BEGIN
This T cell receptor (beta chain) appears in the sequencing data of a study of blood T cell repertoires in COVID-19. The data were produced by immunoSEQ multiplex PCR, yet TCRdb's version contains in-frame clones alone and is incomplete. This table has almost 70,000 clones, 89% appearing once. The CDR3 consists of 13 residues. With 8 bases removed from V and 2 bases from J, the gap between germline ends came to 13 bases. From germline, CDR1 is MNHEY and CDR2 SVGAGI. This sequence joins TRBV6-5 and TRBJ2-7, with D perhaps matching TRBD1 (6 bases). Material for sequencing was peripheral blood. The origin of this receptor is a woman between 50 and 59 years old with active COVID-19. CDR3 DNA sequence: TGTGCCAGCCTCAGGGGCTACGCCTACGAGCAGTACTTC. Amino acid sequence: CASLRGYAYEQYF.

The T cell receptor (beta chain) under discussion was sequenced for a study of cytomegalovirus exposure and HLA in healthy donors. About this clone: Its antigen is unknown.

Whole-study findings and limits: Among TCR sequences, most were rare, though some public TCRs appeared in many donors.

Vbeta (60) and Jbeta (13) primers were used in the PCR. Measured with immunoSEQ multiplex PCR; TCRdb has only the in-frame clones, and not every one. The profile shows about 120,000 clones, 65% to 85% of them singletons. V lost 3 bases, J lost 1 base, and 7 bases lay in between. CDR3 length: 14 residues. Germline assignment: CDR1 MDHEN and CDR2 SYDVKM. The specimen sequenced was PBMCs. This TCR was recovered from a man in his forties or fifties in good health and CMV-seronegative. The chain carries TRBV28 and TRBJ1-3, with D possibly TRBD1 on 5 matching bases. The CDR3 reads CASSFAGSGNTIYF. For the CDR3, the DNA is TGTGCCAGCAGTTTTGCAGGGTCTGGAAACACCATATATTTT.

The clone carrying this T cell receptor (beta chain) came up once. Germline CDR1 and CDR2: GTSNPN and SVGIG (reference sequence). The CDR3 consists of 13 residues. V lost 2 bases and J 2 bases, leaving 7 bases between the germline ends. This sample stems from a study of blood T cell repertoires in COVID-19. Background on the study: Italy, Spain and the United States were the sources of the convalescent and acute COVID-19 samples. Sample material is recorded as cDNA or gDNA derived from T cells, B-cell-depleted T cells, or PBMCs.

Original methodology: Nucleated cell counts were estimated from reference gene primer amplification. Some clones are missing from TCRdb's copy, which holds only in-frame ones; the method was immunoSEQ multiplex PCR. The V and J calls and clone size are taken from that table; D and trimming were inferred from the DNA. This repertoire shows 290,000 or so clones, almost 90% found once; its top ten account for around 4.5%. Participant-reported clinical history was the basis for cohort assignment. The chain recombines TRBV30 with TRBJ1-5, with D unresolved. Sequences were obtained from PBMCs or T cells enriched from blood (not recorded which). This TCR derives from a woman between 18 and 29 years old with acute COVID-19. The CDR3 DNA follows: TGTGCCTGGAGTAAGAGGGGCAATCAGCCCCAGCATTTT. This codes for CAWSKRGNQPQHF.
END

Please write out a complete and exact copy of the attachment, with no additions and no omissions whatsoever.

This T cell receptor (beta chain) appears in the sequencing data of a study of blood T cell repertoires in COVID-19. The data were produced by immunoSEQ multiplex PCR, yet TCRdb's version contains in-frame clones alone and is incomplete. This table has almost 70,000 clones, 89% appearing once. The CDR3 consists of 13 residues. With 8 bases removed from V and 2 bases from J, the gap between germline ends came to 13 bases. From germline, CDR1 is MNHEY and CDR2 SVGAGI. This sequence joins TRBV6-5 and TRBJ2-7, with D perhaps matching TRBD1 (6 bases). Material for sequencing was peripheral blood. The origin of this receptor is a woman between 50 and 59 years old with active COVID-19. CDR3 DNA sequence: TGTGCCAGCCTCAGGGGCTACGCCTACGAGCAGTACTTC. Amino acid sequence: CASLRGYAYEQYF.

The T cell receptor (beta chain) under discussion was sequenced for a study of cytomegalovirus exposure and HLA in healthy donors. About this clone: Its antigen is unknown.

Whole-study findings and limits: Among TCR sequences, most were rare, though some public TCRs appeared in many donors.

Vbeta (60) and Jbeta (13) primers were used in the PCR. Measured with immunoSEQ multiplex PCR; TCRdb has only the in-frame clones, and not every one. The profile shows about 120,000 clones, 65% to 85% of them singletons. V lost 3 bases, J lost 1 base, and 7 bases lay in between. CDR3 length: 14 residues. Germline assignment: CDR1 MDHEN and CDR2 SYDVKM. The specimen sequenced was PBMCs. This TCR was recovered from a man in his forties or fifties in good health and CMV-seronegative. The chain carries TRBV28 and TRBJ1-3, with D possibly TRBD1 on 5 matching bases. The CDR3 reads CASSFAGSGNTIYF. For the CDR3, the DNA is TGTGCCAGCAGTTTTGCAGGGTCTGGAAACACCATATATTTT.

The clone carrying this T cell receptor (beta chain) came up once. Germline CDR1 and CDR2: GTSNPN and SVGIG (reference sequence). The CDR3 consists of 13 residues. V lost 2 bases and J 2 bases, leaving 7 bases between the germline ends. This sample stems from a study of blood T cell repertoires in COVID-19. Background on the study: Italy, Spain and the United States were the sources of the convalescent and acute COVID-19 samples. Sample material is recorded as cDNA or gDNA derived from T cells, B-cell-depleted T cells, or PBMCs.

Original methodology: Nucleated cell counts were estimated from reference gene primer amplification. Some clones are missing from TCRdb's copy, which holds only in-frame ones; the method was immunoSEQ multiplex PCR. The V and J calls and clone size are taken from that table; D and trimming were inferred from the DNA. This repertoire shows 290,000 or so clones, almost 90% found once; its top ten account for around 4.5%. Participant-reported clinical history was the basis for cohort assignment. The chain recombines TRBV30 with TRBJ1-5, with D unresolved. Sequences were obtained from PBMCs or T cells enriched from blood (not recorded which). This TCR derives from a woman between 18 and 29 years old with acute COVID-19. The CDR3 DNA follows: TGTGCCTGGAGTAAGAGGGGCAATCAGCCCCAGCATTTT. This codes for CAWSKRGNQPQHF.